Ty’s gaze snapped to attention. The phouka was tall, dark and thin, with bronze and gold strands threaded through his long hair. He wore purple trousers and no shoes. The lamppost he leaned against was between two stalls, neatly blocking the way into the Market.
“Kit Rook,” said the phouka. “What a compliment it is, to still be recognized for one who has left us to dwell among the angels.”
“He knows you,” muttered Ty.
“Everyone in the Shadow Market knows me,” said Kit, hoping Ty would be impressed.
The phouka stubbed out his cigarette. It released a sickly-sweet smell of charred herbs. “Password,” he said.
“I’m not saying that,” said Kit. “You think it’s funny to try to make people say that.”
“Say what? What’s the password?” Ty demanded.
The phouka grinned. “Wait here, Kit Rook,” he said, and melted back into the shadows of the Market.
“He’s going to get Hale,” said Kit, trying to hide the signs of his nerves.
“Can they see us?” Ty said. He was looking into the Shadow Market, where clusters of Downworlders, witches and other assorted members of the magical underworld moved among the clamor. “Out here?”
It was like standing outside a lighted room in the dark, Kit thought. And though Ty might not express it that way, Kit suspected he felt the same.
“If they can, they’d never show it,” he said.
Emma had been halfway up the stairs on the way to Cristina’s room when she had seen Mark, leaning against the wall on the landing and looking dejected. “Dru won’t let me in to talk to her,” he said. “I am worried. It is like a faerie to grieve alone, but not, I understand, like a Shadowhunter.”
Emma hesitated. She was about to say that it wasn’t unlike Dru to lock herself in her room alone, but Dru had looked more than a little upset when she’d left the kitchen. “Keep trying,” she advised. “Sometimes you have to knock for twenty minutes or so. Or you could offer to watch a horror movie with her.”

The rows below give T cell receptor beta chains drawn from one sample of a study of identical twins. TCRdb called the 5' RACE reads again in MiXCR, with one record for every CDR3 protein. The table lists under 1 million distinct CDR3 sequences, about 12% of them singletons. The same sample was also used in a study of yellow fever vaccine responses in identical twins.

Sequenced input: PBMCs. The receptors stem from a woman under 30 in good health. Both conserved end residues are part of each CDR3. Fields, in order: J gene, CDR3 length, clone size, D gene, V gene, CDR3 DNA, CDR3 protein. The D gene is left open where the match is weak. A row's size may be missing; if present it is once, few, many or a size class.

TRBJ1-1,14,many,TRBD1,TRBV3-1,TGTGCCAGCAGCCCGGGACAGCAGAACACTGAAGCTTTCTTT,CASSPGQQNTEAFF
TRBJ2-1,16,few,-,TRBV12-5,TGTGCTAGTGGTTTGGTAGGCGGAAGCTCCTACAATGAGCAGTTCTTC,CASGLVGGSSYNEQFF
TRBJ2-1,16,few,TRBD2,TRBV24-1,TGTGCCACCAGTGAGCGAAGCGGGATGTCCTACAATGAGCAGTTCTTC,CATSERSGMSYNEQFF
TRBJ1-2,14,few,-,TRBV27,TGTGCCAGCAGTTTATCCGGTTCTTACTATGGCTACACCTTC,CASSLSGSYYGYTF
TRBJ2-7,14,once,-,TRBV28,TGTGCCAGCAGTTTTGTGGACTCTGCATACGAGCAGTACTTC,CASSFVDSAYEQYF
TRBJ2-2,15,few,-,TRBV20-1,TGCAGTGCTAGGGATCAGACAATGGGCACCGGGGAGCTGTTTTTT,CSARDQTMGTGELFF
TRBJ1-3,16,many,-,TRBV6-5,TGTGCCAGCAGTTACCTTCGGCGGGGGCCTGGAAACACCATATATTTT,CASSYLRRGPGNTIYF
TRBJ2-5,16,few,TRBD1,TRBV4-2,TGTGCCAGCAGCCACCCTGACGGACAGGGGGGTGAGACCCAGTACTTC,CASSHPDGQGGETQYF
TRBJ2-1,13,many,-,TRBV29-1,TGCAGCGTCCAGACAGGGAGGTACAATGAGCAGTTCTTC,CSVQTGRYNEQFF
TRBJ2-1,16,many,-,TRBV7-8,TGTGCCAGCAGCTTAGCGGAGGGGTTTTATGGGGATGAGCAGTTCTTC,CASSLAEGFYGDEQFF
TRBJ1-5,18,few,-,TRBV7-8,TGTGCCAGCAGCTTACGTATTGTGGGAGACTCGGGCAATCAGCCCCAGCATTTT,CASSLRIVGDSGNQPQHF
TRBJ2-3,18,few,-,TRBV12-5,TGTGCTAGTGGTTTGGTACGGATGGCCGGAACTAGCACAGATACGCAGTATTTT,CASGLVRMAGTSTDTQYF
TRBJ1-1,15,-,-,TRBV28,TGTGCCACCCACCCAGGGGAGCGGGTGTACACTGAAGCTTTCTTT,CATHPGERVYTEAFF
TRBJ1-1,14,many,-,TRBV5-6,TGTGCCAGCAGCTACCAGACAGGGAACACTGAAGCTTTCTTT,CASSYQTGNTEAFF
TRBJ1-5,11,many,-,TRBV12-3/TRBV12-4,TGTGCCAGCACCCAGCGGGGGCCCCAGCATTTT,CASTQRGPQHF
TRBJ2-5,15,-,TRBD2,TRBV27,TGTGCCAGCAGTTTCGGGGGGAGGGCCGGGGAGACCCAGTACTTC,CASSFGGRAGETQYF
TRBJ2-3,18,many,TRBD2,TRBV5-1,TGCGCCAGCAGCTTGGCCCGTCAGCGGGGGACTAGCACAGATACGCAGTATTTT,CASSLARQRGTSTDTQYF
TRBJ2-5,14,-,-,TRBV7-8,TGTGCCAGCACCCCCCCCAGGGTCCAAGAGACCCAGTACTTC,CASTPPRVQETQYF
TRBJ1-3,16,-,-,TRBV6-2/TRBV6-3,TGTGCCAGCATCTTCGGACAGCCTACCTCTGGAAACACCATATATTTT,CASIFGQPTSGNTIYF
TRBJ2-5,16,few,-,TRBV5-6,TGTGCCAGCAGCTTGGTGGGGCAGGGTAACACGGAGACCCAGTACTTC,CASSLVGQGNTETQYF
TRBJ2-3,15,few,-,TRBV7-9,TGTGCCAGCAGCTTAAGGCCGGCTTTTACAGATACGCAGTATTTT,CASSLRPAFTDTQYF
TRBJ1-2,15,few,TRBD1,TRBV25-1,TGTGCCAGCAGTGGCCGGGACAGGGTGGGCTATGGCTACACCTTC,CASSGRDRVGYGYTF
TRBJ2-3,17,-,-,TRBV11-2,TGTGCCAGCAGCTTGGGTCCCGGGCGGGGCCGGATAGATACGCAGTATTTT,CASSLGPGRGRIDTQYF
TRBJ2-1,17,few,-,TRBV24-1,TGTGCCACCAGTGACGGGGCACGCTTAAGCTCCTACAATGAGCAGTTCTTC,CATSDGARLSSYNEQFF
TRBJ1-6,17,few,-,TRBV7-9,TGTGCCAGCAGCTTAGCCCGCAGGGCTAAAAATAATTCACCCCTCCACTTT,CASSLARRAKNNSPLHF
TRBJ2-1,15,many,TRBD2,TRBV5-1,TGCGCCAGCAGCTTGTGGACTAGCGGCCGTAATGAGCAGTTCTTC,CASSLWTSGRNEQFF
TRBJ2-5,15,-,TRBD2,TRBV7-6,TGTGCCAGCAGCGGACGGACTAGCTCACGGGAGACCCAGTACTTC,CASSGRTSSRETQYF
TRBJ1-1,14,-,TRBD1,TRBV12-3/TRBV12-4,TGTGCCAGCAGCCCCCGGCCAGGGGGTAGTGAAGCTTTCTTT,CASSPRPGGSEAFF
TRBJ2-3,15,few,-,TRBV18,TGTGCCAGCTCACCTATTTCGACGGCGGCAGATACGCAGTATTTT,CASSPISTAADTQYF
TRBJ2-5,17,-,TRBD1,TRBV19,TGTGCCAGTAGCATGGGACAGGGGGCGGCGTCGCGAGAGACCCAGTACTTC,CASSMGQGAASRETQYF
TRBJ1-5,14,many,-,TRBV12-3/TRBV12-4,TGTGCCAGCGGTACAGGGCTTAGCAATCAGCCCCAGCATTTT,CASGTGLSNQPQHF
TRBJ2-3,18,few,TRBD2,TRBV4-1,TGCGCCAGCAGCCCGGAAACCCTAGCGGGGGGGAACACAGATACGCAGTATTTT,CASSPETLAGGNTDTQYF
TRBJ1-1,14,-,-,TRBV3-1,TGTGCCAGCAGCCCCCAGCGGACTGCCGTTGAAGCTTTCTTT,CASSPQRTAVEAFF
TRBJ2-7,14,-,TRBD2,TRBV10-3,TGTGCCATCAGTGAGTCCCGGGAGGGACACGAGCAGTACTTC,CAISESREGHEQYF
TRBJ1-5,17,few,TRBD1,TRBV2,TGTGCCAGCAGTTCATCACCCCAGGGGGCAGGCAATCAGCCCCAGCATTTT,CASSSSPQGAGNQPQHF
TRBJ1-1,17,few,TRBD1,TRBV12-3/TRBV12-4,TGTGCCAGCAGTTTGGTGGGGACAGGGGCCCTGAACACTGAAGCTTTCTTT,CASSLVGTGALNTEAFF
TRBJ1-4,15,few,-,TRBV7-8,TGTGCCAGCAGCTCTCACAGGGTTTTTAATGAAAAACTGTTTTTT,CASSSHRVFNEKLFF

Mark looked glum. “I do not think I would enjoy a horror movie.”
“You never know,” Emma said.
He turned to head back up the stairs, and hesitated. “I am worried about you and Jules as well,” he said, more quietly. “I do not like the Inquisitor, or the idea of you being questioned by him. He reminds me of the King of Unseelie.”
Emma was startled. “He does?”
“They give me the same feeling,” Mark said. “I cannot explain it, but —“
A door opened on the landing overhead: it was Cristina’s. She stepped out, glancing down. “Emma? I wondered if you were —“
She stopped when she saw Mark, and she and Mark stared at each other in a way that made Emma feel as if she had disappeared completely.
“I didn’t mean to interrupt,” Cristina said, but she was still looking at Mark, and he was looking back as if their gazes were hopelessly tied together.
Mark had shaken himself, as if he were casting off cobwebs or dreams. “It is all right — I must go speak with Drusilla.” He had bounded up the stairs and out of sight, disappearing around the bend in the corridor.
Cristina had snapped out of it and invited Emma in, and now it was as if the moment with Mark had never happened, though Emma was itching to ask about it. “Mark will need you,” she said again, and Cristina twisted her hands in her lap.
“Mark,” she said, and paused. “I don’t know what Mark is thinking. If he is angry at me.”
“Why would he be angry at you?”
“Because of Kieran,” she said. “They did not end things well, and now Kieran is at the Scholomance, and far away, which was my doing.”
“You didn’t break him up with Kieran,” Emma protested. “If anything, you helped keep them together longer. Remember — hot faerie threesome.”
Cristina dropped her face into her hands. “Mrfuffhfhsh,” she said.
“I said,” Cristina repeated, lifting her face, “that Kieran sent me a note.”
“He did? How? When?”
“This morning. In an acorn.” Cristina passed a small piece of paper to Emma. “It isn’t very illuminating.”
Lady of Roses,
Though the Scholomance is cold, and Diego is boring, I am still grateful that you found enough value in my life to save it. You are as kind as you are beautiful. My thoughts are with you.